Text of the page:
Background Small for gestational age (SGA) birthweight has an increased association with perinatal mortality when defined by a customised instead of a population based standard.1 We wanted to examine whether this applies also to ultrasound estimated fetal weight (EFW) in a South Asian cohort.
Method The data were extracted from an NHS regional database of singleton, normally formed pregnancies collected between 2009–2012. Of a total of 141,731 pregnancies, 18,400 (13.0%) were of South Asian mothers (Indian, Pakistani or Bangladeshi). In pregnancies with more than one growth scan, the last scan was used for analysis. SGA (<10th centile) EFW was assessed by the conventional Hadlock chart or by GROW (gestation related optimal weight), customised for maternal height, weight, parity and ethnic origin.2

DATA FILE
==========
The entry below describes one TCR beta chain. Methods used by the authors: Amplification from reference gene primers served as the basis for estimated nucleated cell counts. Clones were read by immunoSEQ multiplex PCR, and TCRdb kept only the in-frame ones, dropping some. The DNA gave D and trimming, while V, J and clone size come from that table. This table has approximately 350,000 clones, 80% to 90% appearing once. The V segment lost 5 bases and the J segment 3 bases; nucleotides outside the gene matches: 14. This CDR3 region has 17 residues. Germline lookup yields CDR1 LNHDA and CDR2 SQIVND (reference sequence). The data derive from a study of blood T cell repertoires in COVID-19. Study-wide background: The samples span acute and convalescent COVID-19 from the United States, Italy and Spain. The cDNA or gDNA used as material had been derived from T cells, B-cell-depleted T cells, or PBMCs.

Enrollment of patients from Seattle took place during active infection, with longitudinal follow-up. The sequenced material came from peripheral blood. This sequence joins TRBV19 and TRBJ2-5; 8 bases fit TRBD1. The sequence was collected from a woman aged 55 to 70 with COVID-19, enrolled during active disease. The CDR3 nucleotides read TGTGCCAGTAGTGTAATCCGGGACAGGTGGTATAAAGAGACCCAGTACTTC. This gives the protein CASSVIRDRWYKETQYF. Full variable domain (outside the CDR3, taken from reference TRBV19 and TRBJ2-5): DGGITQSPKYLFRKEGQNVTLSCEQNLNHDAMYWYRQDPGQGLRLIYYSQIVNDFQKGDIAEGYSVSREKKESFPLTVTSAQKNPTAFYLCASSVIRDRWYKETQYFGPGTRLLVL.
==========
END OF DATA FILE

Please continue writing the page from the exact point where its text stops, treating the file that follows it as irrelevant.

Results 10,405 (56.5%) of the pregnancies had one or more growth scans. The EFW was SGA according to Hadlock in 1554 (14.9%) of cases, and according to GROW in 706 (6.8%). The relative risk for perinatal death was 3.7 (CI 2.1–6.4) for SGA-Hadlock, and 5.7 (CI 3.2–10.4) for SGA-GROW. 16 EFWs were designated SGA by GROW only, but 864 of the 1554 EFWs (55.6%) were SGA by Hadlock only. This group had the same risk for perinatal mortality as non-SGA fetuses (RR 1.2; CI 0.5–3.0).
Conclusion Use of a population based fetal weight standard more than doubles the number of growth scans of South Asian mothers being designated SGA, without any increase in perinatal mortality risk, and is likely to create unnecessary anxiety and interventions in otherwise normal pregnancies.
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